A few problems
Posted Feb 20, 2004 17:35 UTC (Fri) by Ross
In reply to: Method for (mostly) kernel-independant Unicode filenames?
Parent article: The kernel and character set encodings
1) What filesystems support per-file character set selection? Which ones
can handle embedded NUL characters? What about maximum filename length
considerations -- you are no longer measuring in characters because the
number of bytes they use depends on the encoding.
2) There are a whole lot of system calls receiving or returning filenames
(the libc routines linke fopen() are a different layer): open(),
getdirentries(), readlink(), stat(), lstat(), rename(), unlink(), link(),
mknod(), chown(), chmod(), utime(), mount() etc. (not to mention Unix
domain sockets). These would all have to change. But POSIX defines them
as taking certain parameters and having certain return types. So you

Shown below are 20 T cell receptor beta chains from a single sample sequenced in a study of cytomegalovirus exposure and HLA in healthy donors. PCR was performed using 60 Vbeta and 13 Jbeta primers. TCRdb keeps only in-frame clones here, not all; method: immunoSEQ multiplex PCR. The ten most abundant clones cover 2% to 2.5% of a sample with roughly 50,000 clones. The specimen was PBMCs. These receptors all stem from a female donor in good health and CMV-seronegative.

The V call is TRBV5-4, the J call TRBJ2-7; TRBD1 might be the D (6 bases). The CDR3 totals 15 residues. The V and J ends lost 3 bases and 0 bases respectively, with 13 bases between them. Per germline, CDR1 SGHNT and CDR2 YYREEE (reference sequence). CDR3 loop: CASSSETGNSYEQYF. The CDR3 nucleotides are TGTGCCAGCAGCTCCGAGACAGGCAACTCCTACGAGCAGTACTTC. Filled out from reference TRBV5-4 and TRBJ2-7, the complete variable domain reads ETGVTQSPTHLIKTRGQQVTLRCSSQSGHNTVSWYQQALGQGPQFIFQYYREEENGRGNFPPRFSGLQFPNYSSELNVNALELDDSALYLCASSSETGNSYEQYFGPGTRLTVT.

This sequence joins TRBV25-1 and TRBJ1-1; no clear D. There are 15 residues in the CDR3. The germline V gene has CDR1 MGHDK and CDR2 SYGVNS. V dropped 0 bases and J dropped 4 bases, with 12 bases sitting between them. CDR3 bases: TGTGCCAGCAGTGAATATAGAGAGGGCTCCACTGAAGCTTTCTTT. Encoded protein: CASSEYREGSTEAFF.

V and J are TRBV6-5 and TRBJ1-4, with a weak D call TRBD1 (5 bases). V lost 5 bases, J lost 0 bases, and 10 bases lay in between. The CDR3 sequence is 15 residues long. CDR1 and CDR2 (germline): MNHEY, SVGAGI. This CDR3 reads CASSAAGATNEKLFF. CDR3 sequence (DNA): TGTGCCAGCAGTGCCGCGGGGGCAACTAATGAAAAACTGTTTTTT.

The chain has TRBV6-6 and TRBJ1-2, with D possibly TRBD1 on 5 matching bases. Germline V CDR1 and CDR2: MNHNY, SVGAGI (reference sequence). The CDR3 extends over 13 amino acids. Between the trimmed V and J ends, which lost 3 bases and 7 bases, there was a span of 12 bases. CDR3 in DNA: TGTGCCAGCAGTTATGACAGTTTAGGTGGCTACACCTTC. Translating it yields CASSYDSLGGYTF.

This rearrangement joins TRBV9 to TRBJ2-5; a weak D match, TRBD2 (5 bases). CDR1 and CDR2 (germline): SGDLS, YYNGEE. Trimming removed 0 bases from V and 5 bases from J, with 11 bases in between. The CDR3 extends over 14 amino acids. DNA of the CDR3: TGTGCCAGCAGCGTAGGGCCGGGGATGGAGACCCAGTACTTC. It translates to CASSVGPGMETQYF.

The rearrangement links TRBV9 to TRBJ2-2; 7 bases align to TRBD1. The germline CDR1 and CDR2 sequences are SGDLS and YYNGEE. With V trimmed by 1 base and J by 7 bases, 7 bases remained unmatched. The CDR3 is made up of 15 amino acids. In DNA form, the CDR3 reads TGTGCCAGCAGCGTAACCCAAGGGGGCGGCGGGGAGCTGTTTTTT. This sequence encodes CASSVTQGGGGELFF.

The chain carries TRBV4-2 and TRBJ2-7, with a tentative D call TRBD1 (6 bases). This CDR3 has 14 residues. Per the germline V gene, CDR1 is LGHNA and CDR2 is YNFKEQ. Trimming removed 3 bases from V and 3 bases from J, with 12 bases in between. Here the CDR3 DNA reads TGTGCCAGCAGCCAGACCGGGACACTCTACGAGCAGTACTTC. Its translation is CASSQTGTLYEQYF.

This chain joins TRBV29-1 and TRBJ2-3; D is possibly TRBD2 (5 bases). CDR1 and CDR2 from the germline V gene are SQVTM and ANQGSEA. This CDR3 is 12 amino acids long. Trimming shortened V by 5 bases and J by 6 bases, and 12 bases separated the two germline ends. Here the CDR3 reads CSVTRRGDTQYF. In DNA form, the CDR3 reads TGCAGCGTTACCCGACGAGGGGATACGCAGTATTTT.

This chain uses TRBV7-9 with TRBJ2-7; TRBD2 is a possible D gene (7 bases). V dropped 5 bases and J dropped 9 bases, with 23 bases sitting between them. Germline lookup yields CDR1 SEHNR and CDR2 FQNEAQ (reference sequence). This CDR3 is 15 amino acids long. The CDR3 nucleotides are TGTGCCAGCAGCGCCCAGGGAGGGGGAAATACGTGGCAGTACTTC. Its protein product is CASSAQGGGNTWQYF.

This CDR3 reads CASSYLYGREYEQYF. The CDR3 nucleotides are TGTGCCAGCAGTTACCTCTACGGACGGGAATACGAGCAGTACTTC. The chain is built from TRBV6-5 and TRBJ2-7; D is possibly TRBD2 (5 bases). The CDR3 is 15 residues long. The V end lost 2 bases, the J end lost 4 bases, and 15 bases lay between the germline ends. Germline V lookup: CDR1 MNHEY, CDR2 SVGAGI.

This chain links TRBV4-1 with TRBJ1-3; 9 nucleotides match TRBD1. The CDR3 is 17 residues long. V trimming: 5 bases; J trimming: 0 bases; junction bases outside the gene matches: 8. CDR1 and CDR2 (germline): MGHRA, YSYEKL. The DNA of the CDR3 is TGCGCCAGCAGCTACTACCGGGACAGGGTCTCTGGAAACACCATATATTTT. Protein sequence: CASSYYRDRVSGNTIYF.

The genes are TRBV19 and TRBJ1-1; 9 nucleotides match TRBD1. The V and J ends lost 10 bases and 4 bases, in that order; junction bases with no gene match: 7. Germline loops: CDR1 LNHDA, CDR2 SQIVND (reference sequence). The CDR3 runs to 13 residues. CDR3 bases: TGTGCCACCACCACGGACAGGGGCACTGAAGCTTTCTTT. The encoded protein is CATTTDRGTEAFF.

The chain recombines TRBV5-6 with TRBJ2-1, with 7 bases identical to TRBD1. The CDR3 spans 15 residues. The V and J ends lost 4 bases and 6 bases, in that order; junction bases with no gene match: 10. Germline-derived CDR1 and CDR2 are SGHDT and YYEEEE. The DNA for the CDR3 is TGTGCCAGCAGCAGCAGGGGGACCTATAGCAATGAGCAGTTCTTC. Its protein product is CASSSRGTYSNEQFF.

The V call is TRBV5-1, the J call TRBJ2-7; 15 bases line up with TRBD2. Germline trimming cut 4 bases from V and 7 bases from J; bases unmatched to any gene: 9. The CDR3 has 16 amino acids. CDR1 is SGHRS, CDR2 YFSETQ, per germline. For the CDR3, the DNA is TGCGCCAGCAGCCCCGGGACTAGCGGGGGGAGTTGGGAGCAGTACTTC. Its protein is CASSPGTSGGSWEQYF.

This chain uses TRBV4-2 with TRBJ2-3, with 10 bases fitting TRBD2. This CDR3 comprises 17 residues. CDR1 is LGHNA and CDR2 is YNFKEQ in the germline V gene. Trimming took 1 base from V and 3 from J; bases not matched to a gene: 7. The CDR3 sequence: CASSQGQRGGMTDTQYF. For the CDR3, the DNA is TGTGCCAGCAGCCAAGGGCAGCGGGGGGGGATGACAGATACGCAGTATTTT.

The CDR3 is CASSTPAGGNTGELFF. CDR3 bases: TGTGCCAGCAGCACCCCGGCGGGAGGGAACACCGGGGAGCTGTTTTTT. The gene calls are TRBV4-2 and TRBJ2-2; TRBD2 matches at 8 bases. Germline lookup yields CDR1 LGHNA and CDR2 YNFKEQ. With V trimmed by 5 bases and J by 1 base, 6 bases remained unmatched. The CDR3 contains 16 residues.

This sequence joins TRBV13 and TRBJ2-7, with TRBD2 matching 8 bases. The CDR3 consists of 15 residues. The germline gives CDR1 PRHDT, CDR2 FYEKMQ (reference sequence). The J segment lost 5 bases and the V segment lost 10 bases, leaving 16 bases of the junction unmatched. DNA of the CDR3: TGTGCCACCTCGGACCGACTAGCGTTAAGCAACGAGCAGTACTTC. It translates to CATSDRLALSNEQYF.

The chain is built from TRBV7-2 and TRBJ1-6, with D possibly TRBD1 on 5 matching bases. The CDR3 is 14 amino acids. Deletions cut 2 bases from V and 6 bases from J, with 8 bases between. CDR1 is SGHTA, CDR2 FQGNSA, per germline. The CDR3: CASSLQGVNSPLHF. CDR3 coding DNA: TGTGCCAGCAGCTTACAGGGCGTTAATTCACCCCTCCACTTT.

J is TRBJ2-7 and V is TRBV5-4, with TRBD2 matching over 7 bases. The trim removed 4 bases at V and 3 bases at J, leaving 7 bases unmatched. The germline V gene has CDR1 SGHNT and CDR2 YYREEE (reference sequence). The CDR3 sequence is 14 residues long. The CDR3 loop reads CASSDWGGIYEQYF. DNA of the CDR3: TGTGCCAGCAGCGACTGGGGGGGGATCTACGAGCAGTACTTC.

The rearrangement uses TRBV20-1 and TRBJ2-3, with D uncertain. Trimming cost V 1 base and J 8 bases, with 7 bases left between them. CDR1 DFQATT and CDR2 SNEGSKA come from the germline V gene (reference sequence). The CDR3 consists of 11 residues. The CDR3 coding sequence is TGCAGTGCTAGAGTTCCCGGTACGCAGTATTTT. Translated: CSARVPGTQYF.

either have to drop Unix compatability or you have to add duplicate
versions of each one much like Microsoft did when converting to UCS2.
3) What about Unix applications and old Linux apps? They won't even
compile if you change the prototypes. If you don't and make the old
system calls default to UTF8 or something you still have to make them work
with filenames in other encodings.
4) It won't fix the policy problem without involving the kernel anyway.
What about case insensitivity, canonicalizing characters, path delimeters
etc.? You removed the need for the terminating NUL but what about the "/"
character? What about character sets with no slash, or with multiple
slashes? The kernel will need to know what these are and that will depend
on the character set.
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